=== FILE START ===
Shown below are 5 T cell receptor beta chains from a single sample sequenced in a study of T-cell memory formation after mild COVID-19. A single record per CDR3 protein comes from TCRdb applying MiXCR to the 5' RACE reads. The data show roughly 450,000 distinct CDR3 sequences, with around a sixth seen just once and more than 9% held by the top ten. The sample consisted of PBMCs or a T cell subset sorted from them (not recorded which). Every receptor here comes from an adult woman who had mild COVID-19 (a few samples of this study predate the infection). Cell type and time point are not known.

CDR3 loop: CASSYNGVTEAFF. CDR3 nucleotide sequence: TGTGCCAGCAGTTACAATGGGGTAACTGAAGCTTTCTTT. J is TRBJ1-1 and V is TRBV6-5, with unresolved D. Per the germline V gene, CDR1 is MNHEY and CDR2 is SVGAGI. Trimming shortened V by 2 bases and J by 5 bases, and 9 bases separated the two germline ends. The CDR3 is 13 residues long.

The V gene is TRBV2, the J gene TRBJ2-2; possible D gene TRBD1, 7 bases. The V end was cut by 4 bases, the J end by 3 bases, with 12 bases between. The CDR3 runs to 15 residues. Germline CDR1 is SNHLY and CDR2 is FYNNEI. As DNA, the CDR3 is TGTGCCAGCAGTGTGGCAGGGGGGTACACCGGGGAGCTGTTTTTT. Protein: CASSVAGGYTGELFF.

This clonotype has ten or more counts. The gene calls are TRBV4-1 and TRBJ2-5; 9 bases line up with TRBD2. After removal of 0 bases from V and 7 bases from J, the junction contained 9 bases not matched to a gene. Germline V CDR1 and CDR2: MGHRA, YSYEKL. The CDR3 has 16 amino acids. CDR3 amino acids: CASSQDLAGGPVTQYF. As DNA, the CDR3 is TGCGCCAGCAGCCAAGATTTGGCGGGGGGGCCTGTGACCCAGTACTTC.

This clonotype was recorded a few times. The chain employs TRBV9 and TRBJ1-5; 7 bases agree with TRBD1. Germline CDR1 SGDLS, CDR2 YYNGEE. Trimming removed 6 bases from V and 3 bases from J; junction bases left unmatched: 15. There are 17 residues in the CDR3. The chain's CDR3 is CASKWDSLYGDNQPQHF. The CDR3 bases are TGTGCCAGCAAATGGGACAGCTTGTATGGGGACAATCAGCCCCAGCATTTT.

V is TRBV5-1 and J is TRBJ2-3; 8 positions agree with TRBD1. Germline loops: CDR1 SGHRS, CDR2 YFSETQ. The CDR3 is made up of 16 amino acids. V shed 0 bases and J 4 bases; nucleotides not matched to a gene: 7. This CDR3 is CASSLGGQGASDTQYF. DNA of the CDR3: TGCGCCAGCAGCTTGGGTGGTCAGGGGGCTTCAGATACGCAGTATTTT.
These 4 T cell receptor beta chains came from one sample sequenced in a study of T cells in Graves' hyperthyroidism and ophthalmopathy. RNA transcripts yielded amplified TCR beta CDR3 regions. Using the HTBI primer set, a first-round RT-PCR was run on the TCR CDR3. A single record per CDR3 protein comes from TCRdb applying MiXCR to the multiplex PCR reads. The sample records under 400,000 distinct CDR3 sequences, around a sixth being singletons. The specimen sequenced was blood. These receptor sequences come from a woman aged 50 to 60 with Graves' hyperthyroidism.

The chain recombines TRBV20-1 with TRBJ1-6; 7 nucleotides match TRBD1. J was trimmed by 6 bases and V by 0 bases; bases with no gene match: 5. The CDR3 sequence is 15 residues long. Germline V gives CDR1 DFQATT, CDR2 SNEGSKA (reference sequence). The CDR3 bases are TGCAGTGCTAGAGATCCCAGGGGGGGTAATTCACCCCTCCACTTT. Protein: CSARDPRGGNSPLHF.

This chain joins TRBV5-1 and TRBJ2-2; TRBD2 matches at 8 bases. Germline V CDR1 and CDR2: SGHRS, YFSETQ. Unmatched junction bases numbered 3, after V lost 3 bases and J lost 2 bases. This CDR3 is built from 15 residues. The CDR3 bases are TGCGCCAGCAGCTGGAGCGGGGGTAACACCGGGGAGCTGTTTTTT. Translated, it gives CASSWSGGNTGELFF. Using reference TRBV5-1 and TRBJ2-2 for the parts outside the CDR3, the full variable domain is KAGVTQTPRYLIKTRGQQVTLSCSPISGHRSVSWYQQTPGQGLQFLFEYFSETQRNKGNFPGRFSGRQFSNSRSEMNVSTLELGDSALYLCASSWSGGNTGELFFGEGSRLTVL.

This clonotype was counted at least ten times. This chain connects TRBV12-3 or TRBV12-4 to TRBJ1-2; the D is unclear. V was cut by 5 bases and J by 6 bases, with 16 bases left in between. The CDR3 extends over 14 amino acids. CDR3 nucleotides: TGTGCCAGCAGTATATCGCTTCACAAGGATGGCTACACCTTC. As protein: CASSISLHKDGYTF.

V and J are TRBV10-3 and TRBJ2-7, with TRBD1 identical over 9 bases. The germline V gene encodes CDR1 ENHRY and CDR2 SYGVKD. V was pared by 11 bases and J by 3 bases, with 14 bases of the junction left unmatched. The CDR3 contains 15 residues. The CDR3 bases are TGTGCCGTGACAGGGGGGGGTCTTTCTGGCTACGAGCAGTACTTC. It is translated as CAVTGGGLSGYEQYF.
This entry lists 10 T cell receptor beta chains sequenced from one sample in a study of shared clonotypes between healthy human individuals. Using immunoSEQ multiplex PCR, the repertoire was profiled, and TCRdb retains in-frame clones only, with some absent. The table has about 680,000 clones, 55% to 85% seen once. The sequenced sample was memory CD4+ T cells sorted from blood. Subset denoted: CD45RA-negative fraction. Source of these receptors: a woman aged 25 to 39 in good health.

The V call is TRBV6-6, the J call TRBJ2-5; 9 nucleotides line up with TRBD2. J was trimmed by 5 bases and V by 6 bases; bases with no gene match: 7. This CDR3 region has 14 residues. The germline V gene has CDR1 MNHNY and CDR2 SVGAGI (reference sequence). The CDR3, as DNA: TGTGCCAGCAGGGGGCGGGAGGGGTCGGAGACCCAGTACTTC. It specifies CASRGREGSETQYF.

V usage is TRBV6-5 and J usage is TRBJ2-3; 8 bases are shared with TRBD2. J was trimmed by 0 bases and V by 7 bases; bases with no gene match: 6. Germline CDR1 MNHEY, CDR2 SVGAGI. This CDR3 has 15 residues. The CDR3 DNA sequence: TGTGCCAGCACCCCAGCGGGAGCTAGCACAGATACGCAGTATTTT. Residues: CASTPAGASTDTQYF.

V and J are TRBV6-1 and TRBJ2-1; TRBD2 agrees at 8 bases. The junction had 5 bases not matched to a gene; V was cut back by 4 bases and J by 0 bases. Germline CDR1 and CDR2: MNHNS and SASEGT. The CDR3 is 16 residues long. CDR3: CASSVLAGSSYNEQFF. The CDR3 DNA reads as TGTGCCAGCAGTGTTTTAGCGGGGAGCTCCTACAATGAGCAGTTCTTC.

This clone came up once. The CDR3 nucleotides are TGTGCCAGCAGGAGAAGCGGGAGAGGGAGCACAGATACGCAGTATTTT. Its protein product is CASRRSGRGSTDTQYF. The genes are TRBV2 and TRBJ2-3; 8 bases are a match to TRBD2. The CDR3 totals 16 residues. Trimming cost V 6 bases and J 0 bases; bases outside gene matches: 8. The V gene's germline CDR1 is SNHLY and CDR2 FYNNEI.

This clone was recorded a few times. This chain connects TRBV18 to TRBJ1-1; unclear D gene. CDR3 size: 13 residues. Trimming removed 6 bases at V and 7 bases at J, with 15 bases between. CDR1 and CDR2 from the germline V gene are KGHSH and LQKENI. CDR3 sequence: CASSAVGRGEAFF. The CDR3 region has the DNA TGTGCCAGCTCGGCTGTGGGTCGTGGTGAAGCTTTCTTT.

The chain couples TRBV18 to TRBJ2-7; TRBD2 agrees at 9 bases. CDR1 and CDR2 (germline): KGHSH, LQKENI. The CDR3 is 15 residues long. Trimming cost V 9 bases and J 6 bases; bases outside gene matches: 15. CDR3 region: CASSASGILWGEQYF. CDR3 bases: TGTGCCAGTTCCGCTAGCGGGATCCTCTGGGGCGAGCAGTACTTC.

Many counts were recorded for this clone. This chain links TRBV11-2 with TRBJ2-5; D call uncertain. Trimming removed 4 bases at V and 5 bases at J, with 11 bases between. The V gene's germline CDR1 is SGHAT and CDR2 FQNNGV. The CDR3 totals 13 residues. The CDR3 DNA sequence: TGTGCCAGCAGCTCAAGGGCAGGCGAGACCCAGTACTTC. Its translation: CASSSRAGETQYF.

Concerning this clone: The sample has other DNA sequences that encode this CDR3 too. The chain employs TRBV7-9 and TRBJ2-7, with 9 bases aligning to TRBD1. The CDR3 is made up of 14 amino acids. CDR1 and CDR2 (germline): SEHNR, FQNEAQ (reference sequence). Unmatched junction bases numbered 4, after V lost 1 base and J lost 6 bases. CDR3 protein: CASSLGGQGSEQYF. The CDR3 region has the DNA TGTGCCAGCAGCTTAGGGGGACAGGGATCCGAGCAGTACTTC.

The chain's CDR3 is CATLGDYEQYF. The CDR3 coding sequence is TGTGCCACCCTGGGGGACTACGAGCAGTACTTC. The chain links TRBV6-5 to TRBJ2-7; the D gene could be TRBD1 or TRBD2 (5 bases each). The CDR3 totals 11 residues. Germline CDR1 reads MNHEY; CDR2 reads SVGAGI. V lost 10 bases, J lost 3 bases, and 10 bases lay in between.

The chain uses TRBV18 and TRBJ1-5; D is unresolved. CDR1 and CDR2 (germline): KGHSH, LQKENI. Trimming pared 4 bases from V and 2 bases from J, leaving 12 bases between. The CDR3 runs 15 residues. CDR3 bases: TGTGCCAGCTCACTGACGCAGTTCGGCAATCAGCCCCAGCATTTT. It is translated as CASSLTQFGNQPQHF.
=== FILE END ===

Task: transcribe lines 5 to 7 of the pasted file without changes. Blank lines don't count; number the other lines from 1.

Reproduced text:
This clonotype was recorded a few times. The chain employs TRBV9 and TRBJ1-5; 7 bases agree with TRBD1. Germline CDR1 SGDLS, CDR2 YYNGEE. Trimming removed 6 bases from V and 3 bases from J; junction bases left unmatched: 15. There are 17 residues in the CDR3. The chain's CDR3 is CASKWDSLYGDNQPQHF. The CDR3 bases are TGTGCCAGCAAATGGGACAGCTTGTATGGGGACAATCAGCCCCAGCATTTT.

V is TRBV5-1 and J is TRBJ2-3; 8 positions agree with TRBD1. Germline loops: CDR1 SGHRS, CDR2 YFSETQ. The CDR3 is made up of 16 amino acids. V shed 0 bases and J 4 bases; nucleotides not matched to a gene: 7. This CDR3 is CASSLGGQGASDTQYF. DNA of the CDR3: TGCGCCAGCAGCTTGGGTGGTCAGGGGGCTTCAGATACGCAGTATTTT.
These 4 T cell receptor beta chains came from one sample sequenced in a study of T cells in Graves' hyperthyroidism and ophthalmopathy. RNA transcripts yielded amplified TCR beta CDR3 regions. Using the HTBI primer set, a first-round RT-PCR was run on the TCR CDR3. A single record per CDR3 protein comes from TCRdb applying MiXCR to the multiplex PCR reads. The sample records under 400,000 distinct CDR3 sequences, around a sixth being singletons. The specimen sequenced was blood. These receptor sequences come from a woman aged 50 to 60 with Graves' hyperthyroidism.